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      1. It’s not like the gods are great people to begin with. Hera arranged the slaughter of Heracles’ family, Zeus destroyed lives for sex, sheer vanity caused the Trojan War, etc. You could argue portraying them consistently heroic is deviating from the source material. Me, I’m just bored with it. They need to get a second story to go to. I know leaning into the gods and Solomon is the easy way to differentiate Cap from Supes but enough. Be original or have them appear as little as they did in the Golden Age. Also, I don’t mind the wizard’s race change since there were no WASPs when and where he was supposed to be from (I’d be cool with a historically accurate Black Adam too but the character’s name will make that never happen) but I’d like him to go back to the decades long characterization.


  5. Loved this book.
    Love that Waid reinforces that The Captain is always kind.
    Loved the dinosaur being something more.
    And as you say, the silly bits … a giant tea cup, the rock of Eternity now a storage unit for cool things and the best apartment a kid could have … give this the sort of whimsy of classic Capt Marvel.
    Like you, the ‘why be Billy’ bit was a great wrinkle. I think that the villains are the beings behind the powers of the letters in SHAZAM. Hope Billy remains unscathed !

    So great to have a Marvel family book on the shelves. I trust Waid and Mora.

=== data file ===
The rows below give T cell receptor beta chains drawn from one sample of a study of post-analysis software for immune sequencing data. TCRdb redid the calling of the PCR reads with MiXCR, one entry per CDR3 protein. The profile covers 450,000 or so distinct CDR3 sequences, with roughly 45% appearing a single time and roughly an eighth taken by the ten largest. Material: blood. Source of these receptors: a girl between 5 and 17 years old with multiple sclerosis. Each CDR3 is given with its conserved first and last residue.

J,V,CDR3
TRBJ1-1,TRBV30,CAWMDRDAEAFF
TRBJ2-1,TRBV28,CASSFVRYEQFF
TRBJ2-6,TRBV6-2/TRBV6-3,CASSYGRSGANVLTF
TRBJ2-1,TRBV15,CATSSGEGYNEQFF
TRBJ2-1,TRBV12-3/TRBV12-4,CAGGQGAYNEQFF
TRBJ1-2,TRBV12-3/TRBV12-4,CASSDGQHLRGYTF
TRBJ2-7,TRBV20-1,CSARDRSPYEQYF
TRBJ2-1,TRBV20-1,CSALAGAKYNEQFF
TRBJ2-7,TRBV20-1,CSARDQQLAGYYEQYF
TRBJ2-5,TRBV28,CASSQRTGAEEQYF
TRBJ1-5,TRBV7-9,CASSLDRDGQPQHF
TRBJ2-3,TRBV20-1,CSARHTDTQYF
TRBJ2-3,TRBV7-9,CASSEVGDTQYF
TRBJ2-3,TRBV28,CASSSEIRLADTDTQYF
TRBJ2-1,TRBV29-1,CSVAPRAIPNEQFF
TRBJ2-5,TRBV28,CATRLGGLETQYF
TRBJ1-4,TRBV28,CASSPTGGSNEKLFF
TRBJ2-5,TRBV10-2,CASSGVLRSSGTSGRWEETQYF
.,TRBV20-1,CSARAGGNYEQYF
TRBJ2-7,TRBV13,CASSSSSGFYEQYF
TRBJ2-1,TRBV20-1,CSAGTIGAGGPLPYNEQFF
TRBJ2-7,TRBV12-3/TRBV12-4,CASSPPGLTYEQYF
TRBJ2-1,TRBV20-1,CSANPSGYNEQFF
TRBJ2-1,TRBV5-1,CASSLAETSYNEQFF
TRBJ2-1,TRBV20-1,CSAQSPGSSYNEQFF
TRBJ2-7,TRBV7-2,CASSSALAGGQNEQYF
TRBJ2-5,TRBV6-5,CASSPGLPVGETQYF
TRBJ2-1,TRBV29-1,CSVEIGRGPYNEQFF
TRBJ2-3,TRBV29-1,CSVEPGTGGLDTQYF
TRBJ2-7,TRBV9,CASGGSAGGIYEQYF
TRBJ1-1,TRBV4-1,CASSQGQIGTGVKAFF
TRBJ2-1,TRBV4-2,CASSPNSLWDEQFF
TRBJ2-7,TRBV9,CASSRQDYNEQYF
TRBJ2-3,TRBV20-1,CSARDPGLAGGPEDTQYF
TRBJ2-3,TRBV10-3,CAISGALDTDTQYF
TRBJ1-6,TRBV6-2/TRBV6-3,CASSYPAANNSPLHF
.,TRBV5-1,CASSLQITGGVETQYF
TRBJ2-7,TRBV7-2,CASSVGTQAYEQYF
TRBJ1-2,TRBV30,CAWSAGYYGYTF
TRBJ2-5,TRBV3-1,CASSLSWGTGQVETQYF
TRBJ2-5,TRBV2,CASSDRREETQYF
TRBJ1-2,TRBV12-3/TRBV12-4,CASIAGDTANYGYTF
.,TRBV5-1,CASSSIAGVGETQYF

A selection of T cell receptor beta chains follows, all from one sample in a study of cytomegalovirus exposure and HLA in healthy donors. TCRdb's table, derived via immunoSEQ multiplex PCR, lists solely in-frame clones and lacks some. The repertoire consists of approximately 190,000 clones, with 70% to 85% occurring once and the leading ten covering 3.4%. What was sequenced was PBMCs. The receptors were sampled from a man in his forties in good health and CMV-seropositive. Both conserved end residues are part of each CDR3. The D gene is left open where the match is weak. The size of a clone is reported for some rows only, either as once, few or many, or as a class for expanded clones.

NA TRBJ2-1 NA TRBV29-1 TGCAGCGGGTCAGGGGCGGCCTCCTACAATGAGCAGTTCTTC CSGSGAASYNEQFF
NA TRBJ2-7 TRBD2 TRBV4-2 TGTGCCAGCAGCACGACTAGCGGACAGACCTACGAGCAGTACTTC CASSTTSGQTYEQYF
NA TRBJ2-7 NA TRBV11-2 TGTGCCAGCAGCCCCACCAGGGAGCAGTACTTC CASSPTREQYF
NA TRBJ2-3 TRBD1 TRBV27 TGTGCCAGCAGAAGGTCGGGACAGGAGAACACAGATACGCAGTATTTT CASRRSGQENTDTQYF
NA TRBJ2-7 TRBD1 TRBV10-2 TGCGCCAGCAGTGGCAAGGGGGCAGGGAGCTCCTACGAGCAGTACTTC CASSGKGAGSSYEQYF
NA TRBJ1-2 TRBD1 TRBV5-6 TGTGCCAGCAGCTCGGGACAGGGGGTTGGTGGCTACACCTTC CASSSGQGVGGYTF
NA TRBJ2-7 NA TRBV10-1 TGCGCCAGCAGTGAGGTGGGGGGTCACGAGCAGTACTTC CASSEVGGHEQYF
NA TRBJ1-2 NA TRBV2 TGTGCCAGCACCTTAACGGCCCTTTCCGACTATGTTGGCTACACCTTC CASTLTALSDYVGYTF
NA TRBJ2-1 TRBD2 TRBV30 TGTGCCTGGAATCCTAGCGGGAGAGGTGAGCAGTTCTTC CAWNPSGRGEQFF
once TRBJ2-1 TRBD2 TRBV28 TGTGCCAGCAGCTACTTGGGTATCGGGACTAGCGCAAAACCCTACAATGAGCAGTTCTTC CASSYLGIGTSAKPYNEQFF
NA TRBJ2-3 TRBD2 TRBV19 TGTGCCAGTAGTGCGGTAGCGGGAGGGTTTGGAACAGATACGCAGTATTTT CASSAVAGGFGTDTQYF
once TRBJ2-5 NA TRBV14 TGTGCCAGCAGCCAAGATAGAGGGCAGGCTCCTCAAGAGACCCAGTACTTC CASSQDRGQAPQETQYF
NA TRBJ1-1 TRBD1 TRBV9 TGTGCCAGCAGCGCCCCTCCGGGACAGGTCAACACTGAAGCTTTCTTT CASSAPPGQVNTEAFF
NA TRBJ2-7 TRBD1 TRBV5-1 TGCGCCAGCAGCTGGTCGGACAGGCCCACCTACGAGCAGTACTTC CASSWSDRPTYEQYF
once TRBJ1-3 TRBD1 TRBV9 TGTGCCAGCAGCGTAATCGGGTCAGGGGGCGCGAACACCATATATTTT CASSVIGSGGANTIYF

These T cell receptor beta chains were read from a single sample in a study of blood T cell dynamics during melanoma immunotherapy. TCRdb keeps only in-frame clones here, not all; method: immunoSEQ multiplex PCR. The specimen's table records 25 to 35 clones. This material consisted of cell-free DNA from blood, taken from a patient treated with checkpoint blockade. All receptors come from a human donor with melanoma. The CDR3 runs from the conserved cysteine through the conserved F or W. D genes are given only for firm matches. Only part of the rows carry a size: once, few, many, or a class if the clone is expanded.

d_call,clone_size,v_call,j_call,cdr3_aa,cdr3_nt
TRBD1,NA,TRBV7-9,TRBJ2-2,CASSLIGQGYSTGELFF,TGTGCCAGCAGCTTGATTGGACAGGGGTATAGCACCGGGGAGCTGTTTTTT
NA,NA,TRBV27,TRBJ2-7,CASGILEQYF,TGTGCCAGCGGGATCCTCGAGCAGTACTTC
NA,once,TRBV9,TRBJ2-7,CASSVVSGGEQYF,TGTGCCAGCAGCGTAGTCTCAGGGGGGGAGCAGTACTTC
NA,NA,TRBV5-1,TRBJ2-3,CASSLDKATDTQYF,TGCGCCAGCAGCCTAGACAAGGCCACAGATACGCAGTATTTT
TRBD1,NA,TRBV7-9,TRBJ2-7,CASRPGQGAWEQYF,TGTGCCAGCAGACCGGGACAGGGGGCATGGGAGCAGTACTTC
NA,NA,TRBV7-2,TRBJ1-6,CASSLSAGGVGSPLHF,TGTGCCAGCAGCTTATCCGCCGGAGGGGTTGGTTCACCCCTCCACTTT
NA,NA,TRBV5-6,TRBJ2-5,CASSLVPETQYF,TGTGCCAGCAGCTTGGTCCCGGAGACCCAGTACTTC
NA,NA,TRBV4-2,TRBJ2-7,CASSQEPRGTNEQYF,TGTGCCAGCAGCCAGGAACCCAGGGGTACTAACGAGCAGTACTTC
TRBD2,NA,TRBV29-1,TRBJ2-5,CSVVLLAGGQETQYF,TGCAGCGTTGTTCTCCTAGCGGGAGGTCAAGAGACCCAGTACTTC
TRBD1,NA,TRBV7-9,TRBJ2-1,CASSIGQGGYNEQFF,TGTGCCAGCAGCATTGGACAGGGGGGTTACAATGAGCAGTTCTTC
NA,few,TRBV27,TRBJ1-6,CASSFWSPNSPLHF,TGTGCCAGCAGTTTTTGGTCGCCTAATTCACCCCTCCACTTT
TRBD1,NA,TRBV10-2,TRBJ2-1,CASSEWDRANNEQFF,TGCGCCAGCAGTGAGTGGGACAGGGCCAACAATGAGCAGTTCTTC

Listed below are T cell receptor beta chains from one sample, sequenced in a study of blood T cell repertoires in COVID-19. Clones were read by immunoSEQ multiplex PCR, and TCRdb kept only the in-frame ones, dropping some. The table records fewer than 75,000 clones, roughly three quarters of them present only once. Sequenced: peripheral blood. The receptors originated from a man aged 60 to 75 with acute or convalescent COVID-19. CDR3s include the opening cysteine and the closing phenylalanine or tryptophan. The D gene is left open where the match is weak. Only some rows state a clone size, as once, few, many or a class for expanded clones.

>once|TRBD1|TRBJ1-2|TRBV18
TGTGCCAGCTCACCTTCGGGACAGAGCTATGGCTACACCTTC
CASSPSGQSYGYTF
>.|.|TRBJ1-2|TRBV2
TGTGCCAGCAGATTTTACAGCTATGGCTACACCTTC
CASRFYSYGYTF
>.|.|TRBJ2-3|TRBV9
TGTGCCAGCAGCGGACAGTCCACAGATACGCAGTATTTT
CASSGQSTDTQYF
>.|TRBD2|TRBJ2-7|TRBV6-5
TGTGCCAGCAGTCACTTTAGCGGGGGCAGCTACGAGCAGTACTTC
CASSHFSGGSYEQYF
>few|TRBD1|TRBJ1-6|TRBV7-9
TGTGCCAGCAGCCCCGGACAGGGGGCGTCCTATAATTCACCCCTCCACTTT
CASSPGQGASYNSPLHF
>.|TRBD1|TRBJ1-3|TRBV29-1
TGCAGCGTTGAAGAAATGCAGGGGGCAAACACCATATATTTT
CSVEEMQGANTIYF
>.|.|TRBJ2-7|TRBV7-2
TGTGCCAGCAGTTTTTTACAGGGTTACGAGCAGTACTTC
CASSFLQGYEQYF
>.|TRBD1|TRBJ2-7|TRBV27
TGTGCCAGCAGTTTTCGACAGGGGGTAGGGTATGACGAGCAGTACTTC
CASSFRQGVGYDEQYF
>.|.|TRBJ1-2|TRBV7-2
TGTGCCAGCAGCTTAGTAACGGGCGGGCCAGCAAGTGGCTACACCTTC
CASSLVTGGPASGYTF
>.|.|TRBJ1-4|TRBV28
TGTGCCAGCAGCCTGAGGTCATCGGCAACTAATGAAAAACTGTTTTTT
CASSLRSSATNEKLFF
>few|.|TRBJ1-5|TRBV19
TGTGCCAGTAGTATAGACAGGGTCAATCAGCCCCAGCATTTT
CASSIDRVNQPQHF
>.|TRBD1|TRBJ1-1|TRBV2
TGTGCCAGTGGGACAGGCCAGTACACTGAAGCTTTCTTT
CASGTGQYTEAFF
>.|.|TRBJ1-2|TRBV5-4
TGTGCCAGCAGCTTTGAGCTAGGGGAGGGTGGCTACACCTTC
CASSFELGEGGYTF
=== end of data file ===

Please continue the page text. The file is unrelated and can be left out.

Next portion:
Liked by 1 person

  6. A terrific debut. I really liked the reasoning behind why Billy doesn’t just stay Cap all the time — basically the Wisdom of Solomon is kind of a nag about indulging himself in his favorite activities. Who needs that 24/7?

    But also, I *really* like the mention that of all of Cap’s powers, extraordinary senses aren’t among them. That’s a BIG difference from Superman that I’ve never seen emphasized before. Superman usually acts with lots of information at hand (or he can access it once he knows where and how to look). So many other heroes have this, too — Iron Man’s sensors, Green Lantern scanning things with his ring, Spider-Man’s spider-sense. All storytelling tricks to get information to the hero (and the reader) quickly and conveniently for story progression.

    Cap, on the other hand, has extraordinary ability, but his point of view is largely human. He knows something when he can see or hear it, which is when you or I would be able to see or hear it. That’s a BIG difference, and I think it’s going to matter a lot it the types of stories Waid and Mora tell going forward.

    Liked by 1 person

    1. I could never figure out why Cap and Superman were so often shown as evenly matched. Love him as I do, Cap is basically a flying strong man… I must go back and see whether Superman used his sensory powers at all during their various fracas.